Karimi, Farhad
    Uppsala University, Disciplinary Domain of Science and Technology, Chemistry, Department of Biochemistry and Organic Chemistry.
    Eriksson, Olof
    Uppsala University, Disciplinary Domain of Medicine and Pharmacy, Faculty of Medicine, Department of Oncology, Radiology and Clinical Immunology.
    Hall, Håkan
    Långström, Bengt
    Uppsala University, Disciplinary Domain of Science and Technology, Chemistry, Department of Biochemistry and Organic Chemistry.
    Synthesis and in vitro evaluation of 18F-β-carboline alkaloids as PET ligands2008In: Journal of labelled compounds & radiopharmaceuticals, ISSN 0362-4803, E-ISSN 1099-1344, Vol. 51, no 6, p. 277-282Article in journal (Refereed)
    Abstract [en]

    A one-step 18F-labelling strategy was used to prepare four 18F-labelled analogues of 7-methoxy-1-methyl-9H-β-carboline (harmine): 7-(2-[18F]fluoroethoxy)-1-methyl-9H-β-carboline (5), 7-(3-[18F]fluoro-propoxy)-1-methyl-9H-β-carboline (6), 7-[2-(2-[18F]fluoroethoxy)ethoxy]-1-methyl-9H-β-carboline (7), and 7-{2-[2-(2-[18F]fluoroethoxy)ethoxy]-ethoxy}-1-methyl-9H-β-carboline (8). These were synthesized as potential PET ligands for monoamine oxidase A. A solution of pure labelled compound in buffer was obtained in < 70 min from end of radionuclide production, with a decay-corrected yield of up to 23%. The average specific binding to MAO-A in rat brain, determined by autoradiography experiments, was highest for compounds 7 and 8 (89 ± 2 and 96 ± 1% respectively), which was obtained at < 1 nM radioligand concentration.

  • 18.
    Blom, Elisabeth
    et al.
    Uppsala University, Disciplinary Domain of Science and Technology, Chemistry, Department of Biochemistry and Organic Chemistry.
    Karimi, Farhad
    Uppsala University, Disciplinary Domain of Science and Technology, Chemistry, Department of Biochemistry and Organic Chemistry.
    Långström, Bengt
    Uppsala University, Disciplinary Domain of Science and Technology, Chemistry, Department of Biochemistry and Organic Chemistry.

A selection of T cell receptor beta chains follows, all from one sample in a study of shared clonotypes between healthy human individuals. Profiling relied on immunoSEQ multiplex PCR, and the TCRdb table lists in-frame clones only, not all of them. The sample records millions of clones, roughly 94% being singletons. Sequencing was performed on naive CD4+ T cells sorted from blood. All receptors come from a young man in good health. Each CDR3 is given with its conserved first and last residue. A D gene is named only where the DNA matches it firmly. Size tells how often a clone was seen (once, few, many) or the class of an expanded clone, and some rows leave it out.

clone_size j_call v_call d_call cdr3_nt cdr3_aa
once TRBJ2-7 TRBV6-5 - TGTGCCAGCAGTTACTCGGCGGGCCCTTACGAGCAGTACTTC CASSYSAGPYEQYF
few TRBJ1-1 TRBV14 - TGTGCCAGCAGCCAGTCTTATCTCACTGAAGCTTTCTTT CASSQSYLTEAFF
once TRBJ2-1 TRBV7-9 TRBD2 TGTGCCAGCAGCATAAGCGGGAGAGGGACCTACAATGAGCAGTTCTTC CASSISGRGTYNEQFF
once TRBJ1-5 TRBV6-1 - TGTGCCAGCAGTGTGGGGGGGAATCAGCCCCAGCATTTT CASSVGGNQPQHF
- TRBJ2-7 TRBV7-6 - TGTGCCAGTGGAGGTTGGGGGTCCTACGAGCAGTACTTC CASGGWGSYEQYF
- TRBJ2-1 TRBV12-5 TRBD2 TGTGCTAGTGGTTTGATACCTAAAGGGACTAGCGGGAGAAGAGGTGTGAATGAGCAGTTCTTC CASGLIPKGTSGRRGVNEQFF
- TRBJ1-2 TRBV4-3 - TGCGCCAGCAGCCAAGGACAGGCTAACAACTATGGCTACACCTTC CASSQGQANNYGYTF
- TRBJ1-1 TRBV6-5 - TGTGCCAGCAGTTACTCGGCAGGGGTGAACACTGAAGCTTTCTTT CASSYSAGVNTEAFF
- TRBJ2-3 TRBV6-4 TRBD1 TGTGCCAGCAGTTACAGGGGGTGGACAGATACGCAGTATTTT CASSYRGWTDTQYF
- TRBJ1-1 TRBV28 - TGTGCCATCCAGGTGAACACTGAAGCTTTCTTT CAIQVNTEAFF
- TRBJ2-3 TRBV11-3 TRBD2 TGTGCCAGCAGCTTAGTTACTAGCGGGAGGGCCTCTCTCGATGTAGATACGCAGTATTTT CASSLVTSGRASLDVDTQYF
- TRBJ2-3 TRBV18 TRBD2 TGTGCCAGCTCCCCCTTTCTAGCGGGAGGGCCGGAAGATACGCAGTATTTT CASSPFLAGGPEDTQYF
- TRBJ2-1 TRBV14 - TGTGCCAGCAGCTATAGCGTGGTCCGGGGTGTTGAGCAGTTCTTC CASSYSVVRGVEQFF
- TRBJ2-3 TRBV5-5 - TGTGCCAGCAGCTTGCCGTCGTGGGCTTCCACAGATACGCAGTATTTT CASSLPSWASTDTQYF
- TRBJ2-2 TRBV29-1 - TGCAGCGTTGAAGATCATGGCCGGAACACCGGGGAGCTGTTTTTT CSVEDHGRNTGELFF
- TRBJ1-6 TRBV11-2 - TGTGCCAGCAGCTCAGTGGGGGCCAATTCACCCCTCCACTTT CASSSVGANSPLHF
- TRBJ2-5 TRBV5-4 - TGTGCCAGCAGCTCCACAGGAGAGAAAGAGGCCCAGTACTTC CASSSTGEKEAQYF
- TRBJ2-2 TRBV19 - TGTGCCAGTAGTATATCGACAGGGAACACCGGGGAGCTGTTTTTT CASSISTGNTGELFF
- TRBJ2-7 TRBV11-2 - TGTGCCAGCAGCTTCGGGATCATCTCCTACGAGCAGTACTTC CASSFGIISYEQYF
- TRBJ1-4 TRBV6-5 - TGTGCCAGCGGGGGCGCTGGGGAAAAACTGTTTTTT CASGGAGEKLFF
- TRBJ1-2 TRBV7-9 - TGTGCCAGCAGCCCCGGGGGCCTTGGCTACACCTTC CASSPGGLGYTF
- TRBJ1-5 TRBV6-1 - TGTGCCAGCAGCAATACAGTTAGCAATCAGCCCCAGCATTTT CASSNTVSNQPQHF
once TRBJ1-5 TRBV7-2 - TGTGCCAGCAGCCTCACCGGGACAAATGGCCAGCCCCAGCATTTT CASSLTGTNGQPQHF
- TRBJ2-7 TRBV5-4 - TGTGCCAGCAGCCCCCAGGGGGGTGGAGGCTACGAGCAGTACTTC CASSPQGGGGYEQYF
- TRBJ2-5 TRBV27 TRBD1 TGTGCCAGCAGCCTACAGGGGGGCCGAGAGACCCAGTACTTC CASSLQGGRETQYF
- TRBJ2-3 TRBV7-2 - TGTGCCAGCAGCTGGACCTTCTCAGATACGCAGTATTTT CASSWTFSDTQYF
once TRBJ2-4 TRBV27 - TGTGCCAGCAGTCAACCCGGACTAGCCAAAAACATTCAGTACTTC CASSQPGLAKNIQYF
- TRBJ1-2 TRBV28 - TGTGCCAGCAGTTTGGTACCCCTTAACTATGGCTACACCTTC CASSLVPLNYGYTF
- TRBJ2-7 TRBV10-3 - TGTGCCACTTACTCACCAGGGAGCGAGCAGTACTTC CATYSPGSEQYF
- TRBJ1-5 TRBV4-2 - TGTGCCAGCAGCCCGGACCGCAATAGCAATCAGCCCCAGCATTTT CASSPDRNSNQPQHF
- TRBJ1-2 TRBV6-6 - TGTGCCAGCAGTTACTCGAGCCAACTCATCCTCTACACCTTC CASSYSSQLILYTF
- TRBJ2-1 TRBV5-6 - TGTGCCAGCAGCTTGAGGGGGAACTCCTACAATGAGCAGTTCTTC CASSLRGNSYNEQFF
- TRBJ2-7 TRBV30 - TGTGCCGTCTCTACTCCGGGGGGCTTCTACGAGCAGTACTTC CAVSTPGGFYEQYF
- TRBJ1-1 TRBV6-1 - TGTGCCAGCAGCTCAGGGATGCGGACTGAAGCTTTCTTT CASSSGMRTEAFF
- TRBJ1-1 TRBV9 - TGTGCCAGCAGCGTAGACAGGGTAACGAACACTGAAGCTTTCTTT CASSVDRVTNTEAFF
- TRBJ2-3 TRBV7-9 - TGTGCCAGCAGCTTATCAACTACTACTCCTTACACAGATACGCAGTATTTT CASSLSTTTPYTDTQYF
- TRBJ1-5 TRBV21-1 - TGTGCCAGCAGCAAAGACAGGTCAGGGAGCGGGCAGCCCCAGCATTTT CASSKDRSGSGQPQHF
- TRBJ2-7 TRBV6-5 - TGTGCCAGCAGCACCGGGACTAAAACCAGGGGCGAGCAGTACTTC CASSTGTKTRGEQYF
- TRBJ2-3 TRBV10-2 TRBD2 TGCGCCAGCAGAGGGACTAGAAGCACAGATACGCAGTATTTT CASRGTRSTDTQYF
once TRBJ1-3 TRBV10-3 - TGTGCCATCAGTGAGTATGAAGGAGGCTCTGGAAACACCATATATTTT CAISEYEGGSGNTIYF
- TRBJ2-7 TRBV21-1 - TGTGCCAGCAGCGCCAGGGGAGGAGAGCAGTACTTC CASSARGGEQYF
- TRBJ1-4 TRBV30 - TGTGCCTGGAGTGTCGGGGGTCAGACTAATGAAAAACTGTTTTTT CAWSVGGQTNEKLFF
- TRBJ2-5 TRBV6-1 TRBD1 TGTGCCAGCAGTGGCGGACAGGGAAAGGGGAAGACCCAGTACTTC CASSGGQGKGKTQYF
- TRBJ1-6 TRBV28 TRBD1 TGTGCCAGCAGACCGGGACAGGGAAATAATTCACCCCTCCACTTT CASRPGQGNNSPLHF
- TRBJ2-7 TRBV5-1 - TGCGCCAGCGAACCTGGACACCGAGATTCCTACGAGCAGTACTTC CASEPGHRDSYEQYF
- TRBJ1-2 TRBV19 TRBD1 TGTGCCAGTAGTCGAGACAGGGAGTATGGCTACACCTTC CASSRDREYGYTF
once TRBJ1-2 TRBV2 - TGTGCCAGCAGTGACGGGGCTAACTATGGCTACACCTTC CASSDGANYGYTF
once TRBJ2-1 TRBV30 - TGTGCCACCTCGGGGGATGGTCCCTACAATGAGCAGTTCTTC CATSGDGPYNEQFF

[F-18]/F-19 exchange in fluorine containing compounds for potential use in F-18-labelling strategies2009In: Journal of labelled compounds & radiopharmaceuticals, ISSN 0362-4803, E-ISSN 1099-1344, Vol. 52, no 12, p. 504-511Article in journal (Refereed)
    Abstract [en]

    Exchange of [F-18]fluoride with F-19 in various organofluorine compounds in concentrations ranging from 0.06 to 56 mM was explored. We aimed to explore whether exchange reactions can be a potential useful labelling strategy, when there are no requirement of high specific radioactivity. Parameters such as solvents, temperature, conventional vs microwave heating, and the degree of fluorine load in some aromatic and alkyl compounds were investigated with regard to radiochemical yield and specific radioactivity. A series of fluorobenzophenones (1-6), 1-(4-fluorophenyl)ethanone (7), various activated and deactivated fluoro benzenes (8-16), N-(pentafluorophenyl)benzamide (17), (pentafluorophenyl)formamide (18), (tridecafluorohexyl) benzene (19) and tetradecafluorohexane (20) were subjected to [F-18]/F-19 exchange. To test this strategy to label biologically active molecules containing fluorine atoms in an aryl group, two analogues of WAY-100635 (21-22), Lapatinib (23), 2,5,6,7,8-pentafluoro-3-methyinaphthoquinone (24) and 1-(2,4-difluorophenyl)-3-(4-fluorophenyl)propan-l-one (25) were investigated. The multi-fluorinated molecules containing an electron-withdrawing group were successfully labelled at room temperature, whereas the monofluorinated, as well as those containing an electron-donating group, required heating for the exchange reaction to take place.